July 12, 2005

Camp is as excellent as ever. Long sunny days interspersed with tremendous thunderstorms, intensely intelligent and imaginative kids, endless activities and opportunities, admirable staff, and really weird bugs.

I am overcommitted, constantly running from one studio to the next, always feeling a bit behind. But I thrive on motion and commotion. Busyness centers me. I never feel more like myself than when I hold a writing workshop and then trek off to the Clown Shop for improv class or a sketch rehearsal. I never feel more real than when I dine on camp fare before running off to an a cappella practice, and then an evening of pottery or painting.

I like this place.

I am currently sitting in the vegetable farm, watching kids bent over their notebooks, scribbling away. They squeak when a cricket hops onto their paper, and stop to chew on the ends of their pens. In this field there is an old wooden building, listing to one side, and a chair sitting alone out on the grass. There is a decrepit and abandoned arbor, a bonfire pit, and the green green green of trees leaning over the field. If we are still, the groundhogs poke their heads out from under the woodpile, fat little things, comical as anything.

Far away is the calling of children, laughing by the pool, the tink of a softball on a metal bat, the crow of a rooster. There is the sound of pages turning, of bare feet padding across the grass, of purple finches, and rustling leaves. This is a sacred place, a place of buzzing and chirping and birdsong. This verdant pasture has a soundtrack of quiet intensity.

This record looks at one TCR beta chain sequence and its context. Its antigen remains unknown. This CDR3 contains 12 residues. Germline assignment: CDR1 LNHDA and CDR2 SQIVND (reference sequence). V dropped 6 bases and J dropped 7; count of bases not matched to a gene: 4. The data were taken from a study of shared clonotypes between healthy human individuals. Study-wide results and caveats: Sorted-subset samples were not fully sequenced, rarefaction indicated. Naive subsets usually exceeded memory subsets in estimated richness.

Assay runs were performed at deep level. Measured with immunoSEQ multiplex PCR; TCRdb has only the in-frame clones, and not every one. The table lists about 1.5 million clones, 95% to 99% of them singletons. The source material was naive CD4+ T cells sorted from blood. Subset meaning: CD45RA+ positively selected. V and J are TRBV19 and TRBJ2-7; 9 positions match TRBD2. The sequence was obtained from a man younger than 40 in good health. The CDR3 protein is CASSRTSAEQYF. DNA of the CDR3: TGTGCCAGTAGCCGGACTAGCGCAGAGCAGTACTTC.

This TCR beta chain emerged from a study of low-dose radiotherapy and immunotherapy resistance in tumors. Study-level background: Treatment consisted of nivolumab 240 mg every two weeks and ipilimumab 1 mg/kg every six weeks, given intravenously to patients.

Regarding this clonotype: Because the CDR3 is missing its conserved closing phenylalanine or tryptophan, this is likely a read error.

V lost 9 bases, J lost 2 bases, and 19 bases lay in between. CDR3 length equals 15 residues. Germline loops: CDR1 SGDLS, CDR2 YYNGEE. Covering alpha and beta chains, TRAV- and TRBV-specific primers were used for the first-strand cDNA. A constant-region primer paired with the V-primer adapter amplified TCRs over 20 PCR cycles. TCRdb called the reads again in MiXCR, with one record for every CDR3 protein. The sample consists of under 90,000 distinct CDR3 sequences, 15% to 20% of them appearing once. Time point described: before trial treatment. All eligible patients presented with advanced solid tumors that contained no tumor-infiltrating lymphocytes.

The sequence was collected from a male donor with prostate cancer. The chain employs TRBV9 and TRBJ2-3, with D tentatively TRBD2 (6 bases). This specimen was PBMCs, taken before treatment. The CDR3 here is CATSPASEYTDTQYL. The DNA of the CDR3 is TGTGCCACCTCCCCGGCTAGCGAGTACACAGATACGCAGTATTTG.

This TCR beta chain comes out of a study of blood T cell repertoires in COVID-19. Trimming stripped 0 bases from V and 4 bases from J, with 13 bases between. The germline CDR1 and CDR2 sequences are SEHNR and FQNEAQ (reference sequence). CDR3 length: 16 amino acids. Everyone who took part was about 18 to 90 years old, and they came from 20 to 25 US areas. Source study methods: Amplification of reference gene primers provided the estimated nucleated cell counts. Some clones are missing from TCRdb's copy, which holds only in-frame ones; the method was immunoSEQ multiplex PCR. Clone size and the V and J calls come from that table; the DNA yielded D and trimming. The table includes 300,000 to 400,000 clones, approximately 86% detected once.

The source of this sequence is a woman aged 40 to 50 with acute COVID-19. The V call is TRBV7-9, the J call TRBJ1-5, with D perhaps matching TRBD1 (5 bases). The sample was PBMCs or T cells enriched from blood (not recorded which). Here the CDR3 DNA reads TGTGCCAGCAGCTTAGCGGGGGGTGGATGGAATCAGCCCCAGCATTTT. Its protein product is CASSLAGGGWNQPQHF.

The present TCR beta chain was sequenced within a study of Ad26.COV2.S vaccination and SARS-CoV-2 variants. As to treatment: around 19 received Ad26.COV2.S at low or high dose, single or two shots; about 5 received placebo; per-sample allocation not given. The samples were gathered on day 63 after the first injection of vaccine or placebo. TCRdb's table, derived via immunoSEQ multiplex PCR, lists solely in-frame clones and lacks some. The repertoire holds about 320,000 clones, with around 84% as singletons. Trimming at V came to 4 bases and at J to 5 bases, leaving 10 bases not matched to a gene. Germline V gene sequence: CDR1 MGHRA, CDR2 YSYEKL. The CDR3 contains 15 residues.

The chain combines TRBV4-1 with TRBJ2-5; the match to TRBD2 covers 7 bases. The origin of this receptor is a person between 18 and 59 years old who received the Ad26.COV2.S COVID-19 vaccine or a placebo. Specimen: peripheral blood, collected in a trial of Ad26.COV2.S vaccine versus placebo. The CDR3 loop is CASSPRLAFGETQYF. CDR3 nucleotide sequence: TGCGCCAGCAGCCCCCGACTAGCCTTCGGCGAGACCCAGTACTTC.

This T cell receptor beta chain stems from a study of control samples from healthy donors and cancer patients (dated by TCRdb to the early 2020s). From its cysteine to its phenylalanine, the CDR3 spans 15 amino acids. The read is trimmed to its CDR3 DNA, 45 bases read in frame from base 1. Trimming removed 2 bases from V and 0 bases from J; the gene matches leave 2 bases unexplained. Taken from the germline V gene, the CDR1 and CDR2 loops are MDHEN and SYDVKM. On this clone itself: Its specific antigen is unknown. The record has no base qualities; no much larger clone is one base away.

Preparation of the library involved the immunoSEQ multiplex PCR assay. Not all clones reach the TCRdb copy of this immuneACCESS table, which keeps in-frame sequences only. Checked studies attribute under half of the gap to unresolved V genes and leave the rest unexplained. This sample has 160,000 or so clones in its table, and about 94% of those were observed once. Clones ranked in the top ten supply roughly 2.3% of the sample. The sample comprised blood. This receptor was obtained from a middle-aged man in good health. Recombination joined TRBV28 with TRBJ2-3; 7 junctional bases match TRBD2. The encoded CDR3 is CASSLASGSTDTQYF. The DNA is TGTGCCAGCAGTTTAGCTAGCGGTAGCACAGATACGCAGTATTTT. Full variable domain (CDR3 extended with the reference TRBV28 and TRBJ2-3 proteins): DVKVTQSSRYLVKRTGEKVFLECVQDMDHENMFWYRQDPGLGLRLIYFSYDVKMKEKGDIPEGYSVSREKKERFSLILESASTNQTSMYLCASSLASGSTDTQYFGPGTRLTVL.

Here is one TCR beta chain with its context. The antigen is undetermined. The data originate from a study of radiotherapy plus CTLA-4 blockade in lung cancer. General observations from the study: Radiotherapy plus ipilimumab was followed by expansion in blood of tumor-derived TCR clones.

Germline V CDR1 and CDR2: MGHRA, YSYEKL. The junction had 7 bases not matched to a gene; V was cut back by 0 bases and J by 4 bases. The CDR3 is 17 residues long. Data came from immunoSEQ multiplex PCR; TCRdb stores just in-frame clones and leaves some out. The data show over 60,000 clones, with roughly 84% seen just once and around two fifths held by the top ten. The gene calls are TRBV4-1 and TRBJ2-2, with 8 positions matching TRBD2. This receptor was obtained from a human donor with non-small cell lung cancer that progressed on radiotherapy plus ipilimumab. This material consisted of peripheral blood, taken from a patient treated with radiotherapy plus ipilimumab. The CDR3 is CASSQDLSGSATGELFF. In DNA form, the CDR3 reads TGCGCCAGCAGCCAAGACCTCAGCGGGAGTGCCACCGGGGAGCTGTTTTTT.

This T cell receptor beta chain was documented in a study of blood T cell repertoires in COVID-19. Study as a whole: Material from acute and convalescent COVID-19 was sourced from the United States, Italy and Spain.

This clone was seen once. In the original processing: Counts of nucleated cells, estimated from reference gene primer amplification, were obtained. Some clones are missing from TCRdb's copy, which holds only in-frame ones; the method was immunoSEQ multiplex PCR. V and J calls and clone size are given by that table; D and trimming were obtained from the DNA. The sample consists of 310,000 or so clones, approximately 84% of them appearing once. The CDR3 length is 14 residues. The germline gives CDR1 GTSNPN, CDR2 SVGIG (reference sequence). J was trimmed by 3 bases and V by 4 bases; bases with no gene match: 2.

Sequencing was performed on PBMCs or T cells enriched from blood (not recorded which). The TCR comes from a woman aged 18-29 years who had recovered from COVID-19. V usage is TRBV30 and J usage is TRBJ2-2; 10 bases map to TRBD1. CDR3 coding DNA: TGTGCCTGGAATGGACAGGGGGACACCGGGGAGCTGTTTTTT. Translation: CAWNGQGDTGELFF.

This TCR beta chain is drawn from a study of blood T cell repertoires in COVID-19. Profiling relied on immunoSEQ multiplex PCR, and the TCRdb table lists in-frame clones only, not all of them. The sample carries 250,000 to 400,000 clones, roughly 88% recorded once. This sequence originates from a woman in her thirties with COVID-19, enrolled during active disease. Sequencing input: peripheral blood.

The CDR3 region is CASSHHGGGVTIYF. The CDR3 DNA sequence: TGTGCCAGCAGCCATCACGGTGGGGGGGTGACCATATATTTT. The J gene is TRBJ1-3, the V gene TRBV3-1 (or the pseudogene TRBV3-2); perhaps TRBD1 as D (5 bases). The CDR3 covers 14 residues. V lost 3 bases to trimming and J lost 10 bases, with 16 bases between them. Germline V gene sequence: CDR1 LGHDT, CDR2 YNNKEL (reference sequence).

Last night the Eloise gave birth to triplets, fuzzy little goatlings, unsteady on their long legs. I peered inside the barn to say hello just as one of them tripped over his long loppy ears. Eloise pawed the ground but stopped when she saw I would come no closer. Outisde, kids sat at the picnic table, watching the bunnies jump about in front of them. I asked the name of one particularly small and innocent looking bunny and was joyfully told that the bunny's name is Killer. Killer nibbled on clover and looked up at me impassively before flopping down and closing his big eyes.

Now I will head back to the Clown Shop for rehearsal, where we will run around and yell and be silly. And then perhaps unicycling and some juggling, and then out to dinner with Mickey and Laura, the directors of the camp, to plan out details of our wedding next summer. (There will be whiffle ball and a picnic and music and dancing.)

I will try to write more often, though sometimes I'm so busy that it's hard to just stop for a bit. But I know it's worth it, so I'll try.

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